These results showed that addition of some Nigella sativa L. seed extracts may potentiate the bactericidal activity of honey. There seems to be a synergism between honey and some extracts of Nigella sativa L. seeds according to the type of added extract and the tested bacterium. The exact mechanisms of synergy between Nigella sativa L. seed extracts and honey are uncertain and further studies are needed to elucidate these mechanisms.

Also, these results showed that addition of some Nigella sativa L. seed extracts may decrease the bactericidal activity of honey against certain bacteria. This result may be the consequence of the modification of the physical and chemical properties of honey and further research studies could elucidate this statement.

NM 3 showed the highest bactericidal activity since it had the smallest MBC against Enterobacter sp., Staphylococcus aureus and Enterococcus faecalis. This natural mixture killed almost all the inoculums of Escherichia coli with a concentration of 12.5% ​​and only a few colonies (1-10 colonies) appeared on the nutrient agar after 24 hours of incubation. Also, this natural mixture was more effective than honey alone against Staphylococcus intermedius.

The antimicrobial property of honey depends on several contributing factors. It can be the result of high sugar concentration, acidity, production of hydrogen peroxide, flavonoids, phenols or other unidentified components present in honey [21]. The phenolic compounds, particularly the flavonoids, are responsible for the antimicrobial properties of honey [22-24]. Certain types of honey contain other bioactive components with antibacterial activity, including methylglyoxal, lysozyme and defensin-1 [25,26]. In addition, it is suggested that presence of different strains of Lactobacillus acidophilus in honey obtained from different sources may contribute to the antimicrobial properties of honey [27]. Also, hydrogen peroxide plays an important role in the antimicrobial activity of honey [28].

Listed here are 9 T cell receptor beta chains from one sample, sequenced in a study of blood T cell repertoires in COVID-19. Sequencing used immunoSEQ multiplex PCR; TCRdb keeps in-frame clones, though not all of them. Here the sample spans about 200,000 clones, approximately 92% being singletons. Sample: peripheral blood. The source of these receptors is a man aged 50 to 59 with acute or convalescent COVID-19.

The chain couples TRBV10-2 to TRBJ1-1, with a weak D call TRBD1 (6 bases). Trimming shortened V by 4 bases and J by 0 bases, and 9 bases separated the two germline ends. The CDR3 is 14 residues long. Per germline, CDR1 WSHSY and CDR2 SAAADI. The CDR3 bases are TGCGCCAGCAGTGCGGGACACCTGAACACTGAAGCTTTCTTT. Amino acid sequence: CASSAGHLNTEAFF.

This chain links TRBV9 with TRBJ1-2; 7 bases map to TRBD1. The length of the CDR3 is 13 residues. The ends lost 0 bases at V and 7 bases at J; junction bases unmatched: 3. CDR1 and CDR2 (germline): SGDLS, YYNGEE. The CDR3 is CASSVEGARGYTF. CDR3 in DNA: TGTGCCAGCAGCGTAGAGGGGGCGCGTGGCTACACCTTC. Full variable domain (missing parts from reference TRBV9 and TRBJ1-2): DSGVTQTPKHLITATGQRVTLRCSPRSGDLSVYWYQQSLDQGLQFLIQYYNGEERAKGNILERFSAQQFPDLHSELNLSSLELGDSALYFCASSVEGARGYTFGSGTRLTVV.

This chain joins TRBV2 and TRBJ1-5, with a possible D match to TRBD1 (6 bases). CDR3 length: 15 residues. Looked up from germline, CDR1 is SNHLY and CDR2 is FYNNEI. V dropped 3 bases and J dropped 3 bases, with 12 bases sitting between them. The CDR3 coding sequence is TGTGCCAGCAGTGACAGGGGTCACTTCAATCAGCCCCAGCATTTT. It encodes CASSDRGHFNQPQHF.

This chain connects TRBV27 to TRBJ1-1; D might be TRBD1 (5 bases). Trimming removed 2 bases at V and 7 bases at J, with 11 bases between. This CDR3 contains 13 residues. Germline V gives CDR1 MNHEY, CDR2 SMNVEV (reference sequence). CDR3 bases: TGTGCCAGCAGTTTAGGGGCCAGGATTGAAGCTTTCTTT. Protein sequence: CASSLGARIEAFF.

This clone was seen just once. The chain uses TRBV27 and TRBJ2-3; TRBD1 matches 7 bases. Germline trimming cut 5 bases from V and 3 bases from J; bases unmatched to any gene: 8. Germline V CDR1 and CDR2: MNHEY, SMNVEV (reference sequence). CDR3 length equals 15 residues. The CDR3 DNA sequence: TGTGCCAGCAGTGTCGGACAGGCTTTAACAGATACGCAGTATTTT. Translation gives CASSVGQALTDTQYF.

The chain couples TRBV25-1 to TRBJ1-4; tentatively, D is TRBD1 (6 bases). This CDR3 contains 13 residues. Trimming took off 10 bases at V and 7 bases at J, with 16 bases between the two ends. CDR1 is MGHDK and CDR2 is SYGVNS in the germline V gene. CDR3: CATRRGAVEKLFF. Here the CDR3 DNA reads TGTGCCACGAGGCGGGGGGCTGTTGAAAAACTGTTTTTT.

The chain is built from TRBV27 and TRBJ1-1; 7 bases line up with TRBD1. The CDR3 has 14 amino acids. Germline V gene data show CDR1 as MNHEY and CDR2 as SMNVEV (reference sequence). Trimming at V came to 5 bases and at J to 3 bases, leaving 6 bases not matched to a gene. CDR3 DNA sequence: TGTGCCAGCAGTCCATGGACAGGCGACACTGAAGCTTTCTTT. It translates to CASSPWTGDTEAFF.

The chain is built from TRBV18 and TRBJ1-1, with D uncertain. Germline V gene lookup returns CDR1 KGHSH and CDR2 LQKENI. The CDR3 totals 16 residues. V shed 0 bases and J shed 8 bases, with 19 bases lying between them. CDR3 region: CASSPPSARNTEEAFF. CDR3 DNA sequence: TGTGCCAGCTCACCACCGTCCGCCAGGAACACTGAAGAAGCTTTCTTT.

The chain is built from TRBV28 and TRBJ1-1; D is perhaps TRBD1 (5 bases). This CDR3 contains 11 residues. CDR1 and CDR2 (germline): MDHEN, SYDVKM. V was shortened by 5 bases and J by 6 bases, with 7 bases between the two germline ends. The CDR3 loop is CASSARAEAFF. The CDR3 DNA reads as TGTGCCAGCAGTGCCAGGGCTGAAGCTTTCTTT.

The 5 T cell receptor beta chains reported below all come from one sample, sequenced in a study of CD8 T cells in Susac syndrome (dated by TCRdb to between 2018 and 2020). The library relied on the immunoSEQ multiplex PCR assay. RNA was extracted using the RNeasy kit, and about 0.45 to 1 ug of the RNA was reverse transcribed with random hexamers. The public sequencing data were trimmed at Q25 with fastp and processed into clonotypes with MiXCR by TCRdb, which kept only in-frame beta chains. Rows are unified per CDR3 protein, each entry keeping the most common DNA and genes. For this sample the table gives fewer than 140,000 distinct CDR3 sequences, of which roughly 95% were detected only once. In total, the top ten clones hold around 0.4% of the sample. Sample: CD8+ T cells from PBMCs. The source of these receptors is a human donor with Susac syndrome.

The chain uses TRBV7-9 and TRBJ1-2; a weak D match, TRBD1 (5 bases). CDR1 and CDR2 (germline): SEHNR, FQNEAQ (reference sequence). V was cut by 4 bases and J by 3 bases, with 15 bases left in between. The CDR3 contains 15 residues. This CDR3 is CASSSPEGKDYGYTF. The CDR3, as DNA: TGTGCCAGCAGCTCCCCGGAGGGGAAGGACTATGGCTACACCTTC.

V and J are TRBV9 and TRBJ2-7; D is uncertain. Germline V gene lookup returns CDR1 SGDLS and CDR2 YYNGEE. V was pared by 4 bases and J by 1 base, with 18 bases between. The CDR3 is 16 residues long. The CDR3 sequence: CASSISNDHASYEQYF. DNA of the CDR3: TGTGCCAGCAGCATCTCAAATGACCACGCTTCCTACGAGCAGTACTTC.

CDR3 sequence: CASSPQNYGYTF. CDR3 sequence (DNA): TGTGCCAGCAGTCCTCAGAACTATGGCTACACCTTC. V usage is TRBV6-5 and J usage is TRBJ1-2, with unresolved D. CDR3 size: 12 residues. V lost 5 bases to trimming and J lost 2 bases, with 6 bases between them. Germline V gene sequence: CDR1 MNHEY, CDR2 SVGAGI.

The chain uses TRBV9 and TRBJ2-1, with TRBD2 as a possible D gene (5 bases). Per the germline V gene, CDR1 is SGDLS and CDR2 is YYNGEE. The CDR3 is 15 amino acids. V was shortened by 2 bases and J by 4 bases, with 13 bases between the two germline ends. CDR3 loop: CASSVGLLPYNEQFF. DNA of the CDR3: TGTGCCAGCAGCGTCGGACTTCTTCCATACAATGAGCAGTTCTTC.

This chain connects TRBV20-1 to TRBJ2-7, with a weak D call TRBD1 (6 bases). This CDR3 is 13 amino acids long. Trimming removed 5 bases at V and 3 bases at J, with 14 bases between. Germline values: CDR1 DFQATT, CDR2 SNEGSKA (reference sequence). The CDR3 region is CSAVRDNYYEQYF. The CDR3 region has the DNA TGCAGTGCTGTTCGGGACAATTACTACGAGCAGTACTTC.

The ethanolic, methanolic and ethyl acetate extracts of Nigella sativa L. seeds are rich in TQ [29,30] which has a powerful antibacterial effect [31-33].

Clinical trials using NM 3 to treat animal wounds could further confirm the findings of this work. Further research is needed to elucidate and optimize the effective combination of these natural products in clinical practice.

Management of the animal wounds infection should not be limited to local wounds care but may involve other modalities including systemic antibiotics and debridement whenever needed. Neither of these natural products has an adverse effect on tissues, so they can safely be used on animal wounds to clear infection.

Conclusion

The synergism between Algerian honey and methanolic extract of Nigella sativa L. seeds can be exploited for the treatment of infected wounds and other bacterial infection. This synergistic antibacterial effect can be extremely useful in treatment of infected wounds of domestic carnivores.

  1. Hsueh P, Chen W, Luh K (2005) Relationships between antimicrobial use and antimicrobial resistance in Gram-negative bacteria causing nosocomial infections from 1991– 2003 at a university hospital in Taiwan. Int J Antimicrob Agents 26: 463-472. Link: https://tinyurl.com/yxrt48fm